Title:Big Bad Wolf
Big Bad Wolf
June had arrived warm and sunny, and at Xavier’s School, the academic season was winding down into its welcome summer lull of fun projects and outdoor activities. Almost everyone was in a good mood. In the next three months or so, there was a lot to look forward to—starting with a picnic and swimming at a nearby lake.
Then little Kristen Mayhew came down with a cold.
One of the youngest students at the school, Kristen was small even for a seven-year-old, and illnesses as an infant left her prone to catching any sniffle or fever within a ten-mile radius. She had already spent much of the winter in bed, being nursed by Jean and Ororo, while the other kids enjoyed snowball wars outside. Now it looked as though she would miss out on the start of summer’s fun as well. Jean felt terrible about it, and would have rescheduled the trip if she possibly could have, but it had already been planned for weeks. Although she promised Kristen they would go again when she was well, the sad, wistful look on the child’s face still made her heart ache.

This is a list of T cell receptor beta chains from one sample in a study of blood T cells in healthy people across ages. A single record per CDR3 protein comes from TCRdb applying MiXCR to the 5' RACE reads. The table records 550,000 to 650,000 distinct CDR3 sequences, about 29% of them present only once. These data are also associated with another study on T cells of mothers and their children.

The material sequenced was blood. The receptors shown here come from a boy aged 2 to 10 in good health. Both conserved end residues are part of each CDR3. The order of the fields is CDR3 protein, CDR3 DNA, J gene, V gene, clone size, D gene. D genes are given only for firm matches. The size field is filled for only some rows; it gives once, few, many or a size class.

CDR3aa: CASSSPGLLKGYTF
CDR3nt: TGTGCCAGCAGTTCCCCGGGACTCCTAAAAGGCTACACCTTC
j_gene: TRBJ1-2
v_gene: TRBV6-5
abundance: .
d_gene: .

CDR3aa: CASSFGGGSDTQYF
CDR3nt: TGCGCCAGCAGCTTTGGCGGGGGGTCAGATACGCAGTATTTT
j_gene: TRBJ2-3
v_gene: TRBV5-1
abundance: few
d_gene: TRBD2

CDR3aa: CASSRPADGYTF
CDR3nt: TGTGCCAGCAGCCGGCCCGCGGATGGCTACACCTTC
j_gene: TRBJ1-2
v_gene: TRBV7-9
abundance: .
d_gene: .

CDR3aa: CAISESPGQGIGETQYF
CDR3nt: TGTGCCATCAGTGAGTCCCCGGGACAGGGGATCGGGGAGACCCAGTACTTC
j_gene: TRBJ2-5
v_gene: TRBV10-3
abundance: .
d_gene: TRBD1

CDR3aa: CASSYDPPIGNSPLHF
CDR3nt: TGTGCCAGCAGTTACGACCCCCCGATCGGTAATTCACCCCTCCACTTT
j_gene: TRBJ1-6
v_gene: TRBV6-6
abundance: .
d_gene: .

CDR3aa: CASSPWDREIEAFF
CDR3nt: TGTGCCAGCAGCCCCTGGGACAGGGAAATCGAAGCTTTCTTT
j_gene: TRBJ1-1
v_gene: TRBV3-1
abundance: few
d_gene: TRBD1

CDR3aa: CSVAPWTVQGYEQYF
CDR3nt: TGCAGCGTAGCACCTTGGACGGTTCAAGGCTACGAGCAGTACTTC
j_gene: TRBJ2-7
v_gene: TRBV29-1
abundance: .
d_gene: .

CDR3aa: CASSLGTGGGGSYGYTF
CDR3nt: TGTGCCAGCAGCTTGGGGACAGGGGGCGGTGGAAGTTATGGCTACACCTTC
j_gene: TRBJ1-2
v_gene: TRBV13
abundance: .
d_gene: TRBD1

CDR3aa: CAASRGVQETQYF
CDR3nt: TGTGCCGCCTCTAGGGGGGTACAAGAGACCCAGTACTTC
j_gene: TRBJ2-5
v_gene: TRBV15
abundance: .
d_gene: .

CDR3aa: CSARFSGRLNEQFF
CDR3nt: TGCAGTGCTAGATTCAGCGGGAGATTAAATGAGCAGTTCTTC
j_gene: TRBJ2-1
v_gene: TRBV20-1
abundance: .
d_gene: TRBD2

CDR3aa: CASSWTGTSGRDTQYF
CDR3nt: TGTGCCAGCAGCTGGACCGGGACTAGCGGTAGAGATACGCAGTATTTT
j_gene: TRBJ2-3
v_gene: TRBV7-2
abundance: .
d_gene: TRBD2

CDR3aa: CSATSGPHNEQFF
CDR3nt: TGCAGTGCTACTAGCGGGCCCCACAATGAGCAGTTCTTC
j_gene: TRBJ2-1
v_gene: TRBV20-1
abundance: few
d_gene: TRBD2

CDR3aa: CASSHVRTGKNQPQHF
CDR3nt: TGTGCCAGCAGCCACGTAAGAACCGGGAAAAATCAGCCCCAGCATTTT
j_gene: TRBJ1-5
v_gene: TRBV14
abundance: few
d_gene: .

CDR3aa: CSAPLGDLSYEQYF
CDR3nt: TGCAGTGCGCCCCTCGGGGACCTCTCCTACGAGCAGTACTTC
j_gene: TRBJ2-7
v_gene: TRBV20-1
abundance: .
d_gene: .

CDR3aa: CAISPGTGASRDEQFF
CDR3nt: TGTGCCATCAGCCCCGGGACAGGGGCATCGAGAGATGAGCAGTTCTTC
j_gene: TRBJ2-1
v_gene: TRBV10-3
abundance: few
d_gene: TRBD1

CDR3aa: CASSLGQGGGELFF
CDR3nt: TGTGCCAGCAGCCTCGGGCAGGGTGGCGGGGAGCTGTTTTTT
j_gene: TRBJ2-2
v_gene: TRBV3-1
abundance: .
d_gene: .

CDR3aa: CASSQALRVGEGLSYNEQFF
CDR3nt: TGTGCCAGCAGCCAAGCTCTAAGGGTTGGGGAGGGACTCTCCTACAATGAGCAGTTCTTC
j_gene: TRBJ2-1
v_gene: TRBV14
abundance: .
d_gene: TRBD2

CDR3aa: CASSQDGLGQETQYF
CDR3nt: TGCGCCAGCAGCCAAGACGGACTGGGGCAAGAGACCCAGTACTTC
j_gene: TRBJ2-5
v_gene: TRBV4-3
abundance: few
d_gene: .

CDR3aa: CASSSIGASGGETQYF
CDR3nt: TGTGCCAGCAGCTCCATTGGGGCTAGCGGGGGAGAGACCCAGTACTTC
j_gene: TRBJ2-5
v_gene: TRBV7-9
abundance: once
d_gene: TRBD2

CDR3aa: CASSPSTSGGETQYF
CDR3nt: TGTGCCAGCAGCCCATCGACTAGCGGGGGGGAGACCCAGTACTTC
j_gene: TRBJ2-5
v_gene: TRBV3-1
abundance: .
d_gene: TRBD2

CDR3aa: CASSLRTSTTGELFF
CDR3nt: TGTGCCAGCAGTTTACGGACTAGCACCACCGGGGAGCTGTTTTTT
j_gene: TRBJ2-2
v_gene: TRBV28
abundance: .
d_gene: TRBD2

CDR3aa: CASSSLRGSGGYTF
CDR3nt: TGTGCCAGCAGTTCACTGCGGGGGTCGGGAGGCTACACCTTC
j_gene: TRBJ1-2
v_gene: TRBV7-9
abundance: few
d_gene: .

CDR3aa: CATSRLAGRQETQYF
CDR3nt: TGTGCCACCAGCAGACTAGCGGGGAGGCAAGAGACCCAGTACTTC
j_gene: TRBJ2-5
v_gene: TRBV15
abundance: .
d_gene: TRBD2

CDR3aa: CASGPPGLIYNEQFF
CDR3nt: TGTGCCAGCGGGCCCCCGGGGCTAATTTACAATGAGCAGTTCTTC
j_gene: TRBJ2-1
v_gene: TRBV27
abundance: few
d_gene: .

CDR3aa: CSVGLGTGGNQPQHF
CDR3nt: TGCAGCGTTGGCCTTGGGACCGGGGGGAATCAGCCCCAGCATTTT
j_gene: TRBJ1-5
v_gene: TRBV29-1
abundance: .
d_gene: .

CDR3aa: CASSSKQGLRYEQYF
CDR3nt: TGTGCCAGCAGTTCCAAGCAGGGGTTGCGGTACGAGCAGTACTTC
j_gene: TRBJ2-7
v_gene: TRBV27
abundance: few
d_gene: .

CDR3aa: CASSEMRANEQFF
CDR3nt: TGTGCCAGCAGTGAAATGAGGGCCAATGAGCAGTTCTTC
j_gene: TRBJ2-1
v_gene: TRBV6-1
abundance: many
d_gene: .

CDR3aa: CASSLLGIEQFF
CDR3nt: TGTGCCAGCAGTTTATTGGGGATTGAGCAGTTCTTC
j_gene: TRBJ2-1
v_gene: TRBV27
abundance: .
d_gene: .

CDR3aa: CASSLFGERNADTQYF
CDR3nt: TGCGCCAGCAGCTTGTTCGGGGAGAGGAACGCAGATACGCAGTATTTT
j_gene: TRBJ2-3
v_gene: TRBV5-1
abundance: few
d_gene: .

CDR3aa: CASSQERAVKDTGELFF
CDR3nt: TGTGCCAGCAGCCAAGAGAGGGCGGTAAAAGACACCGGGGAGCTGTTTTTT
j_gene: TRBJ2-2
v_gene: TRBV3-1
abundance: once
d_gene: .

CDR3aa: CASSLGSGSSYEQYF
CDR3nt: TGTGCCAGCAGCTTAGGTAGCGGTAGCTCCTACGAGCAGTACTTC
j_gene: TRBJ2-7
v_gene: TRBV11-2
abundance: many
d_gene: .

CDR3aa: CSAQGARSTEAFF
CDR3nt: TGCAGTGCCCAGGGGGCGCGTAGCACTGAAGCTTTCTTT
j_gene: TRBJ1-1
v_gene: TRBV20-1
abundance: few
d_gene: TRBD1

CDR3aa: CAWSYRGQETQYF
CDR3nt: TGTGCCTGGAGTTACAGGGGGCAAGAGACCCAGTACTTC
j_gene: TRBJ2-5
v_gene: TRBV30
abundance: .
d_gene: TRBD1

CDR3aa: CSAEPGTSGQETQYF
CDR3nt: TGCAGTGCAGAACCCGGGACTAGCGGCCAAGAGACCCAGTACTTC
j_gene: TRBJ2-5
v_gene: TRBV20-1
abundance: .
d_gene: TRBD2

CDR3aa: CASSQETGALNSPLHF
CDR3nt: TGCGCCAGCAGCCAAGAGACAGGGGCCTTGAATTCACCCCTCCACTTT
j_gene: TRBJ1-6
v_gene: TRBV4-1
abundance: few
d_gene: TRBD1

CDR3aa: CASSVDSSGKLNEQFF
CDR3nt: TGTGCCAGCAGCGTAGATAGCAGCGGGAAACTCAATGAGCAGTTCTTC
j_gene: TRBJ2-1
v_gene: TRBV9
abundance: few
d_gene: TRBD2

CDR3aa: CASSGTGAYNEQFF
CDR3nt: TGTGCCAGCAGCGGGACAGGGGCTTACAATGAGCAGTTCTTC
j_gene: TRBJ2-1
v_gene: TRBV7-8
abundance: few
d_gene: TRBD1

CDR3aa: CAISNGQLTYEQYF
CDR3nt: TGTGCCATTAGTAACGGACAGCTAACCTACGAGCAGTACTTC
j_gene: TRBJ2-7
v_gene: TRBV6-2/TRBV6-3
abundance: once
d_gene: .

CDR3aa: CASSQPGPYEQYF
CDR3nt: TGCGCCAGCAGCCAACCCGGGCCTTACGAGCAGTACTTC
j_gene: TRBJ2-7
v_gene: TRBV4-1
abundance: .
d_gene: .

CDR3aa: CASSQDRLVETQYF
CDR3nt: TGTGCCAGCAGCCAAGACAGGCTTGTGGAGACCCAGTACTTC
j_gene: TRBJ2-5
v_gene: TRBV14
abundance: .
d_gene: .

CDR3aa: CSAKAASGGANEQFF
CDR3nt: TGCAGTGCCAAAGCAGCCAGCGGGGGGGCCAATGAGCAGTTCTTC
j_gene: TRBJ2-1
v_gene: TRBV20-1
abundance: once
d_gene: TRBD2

The morning of the outing dawned bright and hot, and as the students wolfed down their breakfast, Jean went into the kitchen to load the picnic baskets. Stepping into the room, she immediately noticed the empty paper towel holder—and after her years of living with Scott’s fastidiousness, it was something she just couldn’t ignore, no matter how much of a hurry she was in. With an irritated sigh, she bent over to search for a new roll in the cabinet under the sink.
If she hadn’t been busy mentally grumbling about people who used the last paper towel and didn’t replace the roll, she might have sensed Logan in the doorway behind her. As it was, her first clue to his presence was a long, low wolf whistle.
Jean straightened and spun around, planting her hands on her hips—which happened to be clad in a very short pair of cutoff denim shorts. Of course, Logan now had a view of the bikini top under her unbuttoned blue silk shirt, so the odds were good he found the front angle as appealing as the back.
"Need some help?" he asked innocently, scratching his chin.
His eyebrows were hiked up in amusement, but the question was sincere enough, and it saved him from a sharp scolding. In spite of herself, Jean felt her moment of temper subside. Logan always had that effect on her. In fact, he always had both of those effects on her: making her angry, and then making her forget her anger completely.